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3 emergency-medical workers honored by own

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    Cheryl Kazmierczak, right, with her daughter Christina Smith, accept the emergency medicine Wall of Honor award for her husband, Dr. Gary Crawford, who died in 2001. The event at UTMC was Tuesday.

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  • CTY-wallofhonor17pBelkofer

    Belkofer

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    Hettel

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Cheryl-Kazmierczak-right-with-her-daught

Cheryl Kazmierczak, right, with her daughter Christina Smith, accept the emergency medicine Wall of Honor award for her husband, Dr. Gary Crawford, who died in 2001. The event at UTMC was Tuesday.

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Greater Toledo’s emergency-medical community honored a nurse, a physician, and a paramedic Tuesday for their contributions to the field at the third annual emergency medicine Wall of Honor induction ceremony.

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Belkofer

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The inductees accepted plaques bearing their faces, names, and accomplishments that will hang outside the Emergency Room at the University of Toledo Medical Center, formerly the Medical College of Ohio. About 80 friends, relatives, and fellow emergency medicine professionals were at the ceremony in The Hotel at UTMC.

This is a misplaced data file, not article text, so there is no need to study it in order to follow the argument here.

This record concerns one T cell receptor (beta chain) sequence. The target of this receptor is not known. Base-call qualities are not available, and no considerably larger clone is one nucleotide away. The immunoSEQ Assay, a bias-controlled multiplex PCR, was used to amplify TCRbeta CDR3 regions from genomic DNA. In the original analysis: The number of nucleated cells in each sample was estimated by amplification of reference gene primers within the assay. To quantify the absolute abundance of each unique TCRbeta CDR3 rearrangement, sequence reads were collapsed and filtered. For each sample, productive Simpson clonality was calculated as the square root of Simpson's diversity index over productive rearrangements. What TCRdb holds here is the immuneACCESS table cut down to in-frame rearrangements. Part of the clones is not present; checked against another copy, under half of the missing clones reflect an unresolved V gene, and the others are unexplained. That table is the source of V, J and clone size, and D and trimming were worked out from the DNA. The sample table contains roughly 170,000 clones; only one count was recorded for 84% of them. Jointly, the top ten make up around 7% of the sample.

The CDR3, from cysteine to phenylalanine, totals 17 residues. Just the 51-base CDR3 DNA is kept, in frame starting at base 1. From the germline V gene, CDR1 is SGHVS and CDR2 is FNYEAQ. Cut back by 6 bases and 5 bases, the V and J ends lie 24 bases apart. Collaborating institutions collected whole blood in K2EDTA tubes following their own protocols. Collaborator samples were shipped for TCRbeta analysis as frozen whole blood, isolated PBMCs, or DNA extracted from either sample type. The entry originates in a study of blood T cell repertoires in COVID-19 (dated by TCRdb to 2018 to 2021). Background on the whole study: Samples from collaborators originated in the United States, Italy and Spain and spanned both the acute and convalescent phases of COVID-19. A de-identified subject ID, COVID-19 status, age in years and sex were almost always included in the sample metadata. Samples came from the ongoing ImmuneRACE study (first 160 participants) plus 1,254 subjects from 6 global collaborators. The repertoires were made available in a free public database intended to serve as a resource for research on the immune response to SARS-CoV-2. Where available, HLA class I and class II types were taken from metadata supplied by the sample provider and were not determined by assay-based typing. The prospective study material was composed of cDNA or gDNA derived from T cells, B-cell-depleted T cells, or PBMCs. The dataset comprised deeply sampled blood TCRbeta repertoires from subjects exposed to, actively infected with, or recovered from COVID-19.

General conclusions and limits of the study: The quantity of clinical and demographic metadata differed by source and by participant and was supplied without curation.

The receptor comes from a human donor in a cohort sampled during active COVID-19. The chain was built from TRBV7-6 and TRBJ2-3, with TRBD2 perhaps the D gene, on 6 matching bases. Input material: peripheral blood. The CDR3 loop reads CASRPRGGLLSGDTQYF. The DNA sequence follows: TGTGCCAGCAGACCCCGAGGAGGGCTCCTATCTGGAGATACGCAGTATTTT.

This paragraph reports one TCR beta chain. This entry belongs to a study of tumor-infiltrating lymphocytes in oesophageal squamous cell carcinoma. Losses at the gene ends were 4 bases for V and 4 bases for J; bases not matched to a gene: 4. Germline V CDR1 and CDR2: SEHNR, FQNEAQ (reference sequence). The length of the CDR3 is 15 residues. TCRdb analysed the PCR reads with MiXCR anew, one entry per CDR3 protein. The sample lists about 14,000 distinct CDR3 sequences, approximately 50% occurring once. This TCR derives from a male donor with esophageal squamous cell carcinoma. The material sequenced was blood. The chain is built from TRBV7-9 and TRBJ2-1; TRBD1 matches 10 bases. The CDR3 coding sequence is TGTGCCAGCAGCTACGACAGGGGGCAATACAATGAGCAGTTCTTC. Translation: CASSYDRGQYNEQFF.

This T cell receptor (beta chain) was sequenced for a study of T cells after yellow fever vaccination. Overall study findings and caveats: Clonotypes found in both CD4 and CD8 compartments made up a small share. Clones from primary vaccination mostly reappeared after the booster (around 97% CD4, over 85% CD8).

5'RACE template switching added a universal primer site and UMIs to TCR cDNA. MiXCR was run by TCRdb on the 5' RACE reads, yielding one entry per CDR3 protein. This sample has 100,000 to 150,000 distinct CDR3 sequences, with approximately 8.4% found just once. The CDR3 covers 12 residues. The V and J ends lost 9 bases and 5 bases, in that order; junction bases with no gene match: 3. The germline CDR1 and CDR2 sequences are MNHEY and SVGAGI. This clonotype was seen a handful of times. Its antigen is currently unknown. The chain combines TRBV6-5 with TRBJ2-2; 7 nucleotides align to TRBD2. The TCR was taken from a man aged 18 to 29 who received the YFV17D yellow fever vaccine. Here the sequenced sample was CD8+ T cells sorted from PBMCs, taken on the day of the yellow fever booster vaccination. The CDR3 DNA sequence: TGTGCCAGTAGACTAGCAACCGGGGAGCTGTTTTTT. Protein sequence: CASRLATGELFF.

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Dr. Kristopher Brickman, chairman of the UTMC Department of Emergency Medicine, said Toledo is one of the first communities in the country to recognize outstanding nurses, physicians, and paramedics.

“Each of [this year’s inductees] are pioneers in their own right,” he said.

Toledo-area nurses, physicians, and paramedics selected this year’s inductees from a pool of nominees throughout northwest Ohio and southeast Michigan.

Sharon Belkofer, 70, of Perrysburg was honored for 39 years of service as a nurse at Mercy St. Charles Hospital and 18 years as the director of emergency services there. In 1999, she founded the Level III Trauma Program at the Oregon hospital and directed it until she retired in 2003.

Dr. Gary Crawford, a former Toledo Hospital emergency physician, died in 2001, but his widow, Cheryl Kazmierczak, and daughter, Christina Smith, accepted his award.

Dr. David Lindstrom, medical director of ProMedica and Lucas County EMS, described him as a precise diagnostician and a tough teacher with exacting standards.

“He demanded excellence of his coworkers because he wanted the best for the patient,” Ms. Kazmierczak said.

Richard Hettel, 59, of Whitehouse was the final inductee. He won three awards for excellence over the course of his almost 30-year career as a paramedic, emergency medical services instructor, and nurse in Toledo-area hospitals. He retired in 2001.

Mr. Hettel said he was humbled to have been chosen for the honor.

“Looking at the people who have already been inducted, I don’t feel I belong there,” Mr. Hettel said.

Ms. Belkofer echoed Mr. Hettel’s humility. “When we reach the age of introspection, we often look back and wonder if we have used our God-given talents to make a difference in other people’s lives,” she said, addressing the room. “With this honor, you have made me feel that I have somehow made a difference.”

Contact Arielle Stambler at: astambler@theblade.com or 419-724-6050.

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